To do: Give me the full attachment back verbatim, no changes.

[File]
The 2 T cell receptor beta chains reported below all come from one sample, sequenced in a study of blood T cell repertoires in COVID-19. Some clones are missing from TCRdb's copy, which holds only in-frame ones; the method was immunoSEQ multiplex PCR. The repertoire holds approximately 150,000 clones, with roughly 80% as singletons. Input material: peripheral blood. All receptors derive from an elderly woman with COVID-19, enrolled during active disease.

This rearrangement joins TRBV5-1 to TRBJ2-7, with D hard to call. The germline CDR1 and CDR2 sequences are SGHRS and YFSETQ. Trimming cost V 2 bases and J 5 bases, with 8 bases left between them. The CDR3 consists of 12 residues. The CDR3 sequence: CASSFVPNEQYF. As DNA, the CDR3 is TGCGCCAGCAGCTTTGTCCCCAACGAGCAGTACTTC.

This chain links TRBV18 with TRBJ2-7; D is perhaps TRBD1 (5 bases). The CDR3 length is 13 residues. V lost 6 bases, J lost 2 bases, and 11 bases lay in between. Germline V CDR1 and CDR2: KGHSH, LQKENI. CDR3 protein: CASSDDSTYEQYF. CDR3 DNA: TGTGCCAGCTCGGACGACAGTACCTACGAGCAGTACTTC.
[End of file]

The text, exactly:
The 2 T cell receptor beta chains reported below all come from one sample, sequenced in a study of blood T cell repertoires in COVID-19. Some clones are missing from TCRdb's copy, which holds only in-frame ones; the method was immunoSEQ multiplex PCR. The repertoire holds approximately 150,000 clones, with roughly 80% as singletons. Input material: peripheral blood. All receptors derive from an elderly woman with COVID-19, enrolled during active disease.

This rearrangement joins TRBV5-1 to TRBJ2-7, with D hard to call. The germline CDR1 and CDR2 sequences are SGHRS and YFSETQ. Trimming cost V 2 bases and J 5 bases, with 8 bases left between them. The CDR3 consists of 12 residues. The CDR3 sequence: CASSFVPNEQYF. As DNA, the CDR3 is TGCGCCAGCAGCTTTGTCCCCAACGAGCAGTACTTC.

This chain links TRBV18 with TRBJ2-7; D is perhaps TRBD1 (5 bases). The CDR3 length is 13 residues. V lost 6 bases, J lost 2 bases, and 11 bases lay in between. Germline V CDR1 and CDR2: KGHSH, LQKENI. CDR3 protein: CASSDDSTYEQYF. CDR3 DNA: TGTGCCAGCTCGGACGACAGTACCTACGAGCAGTACTTC.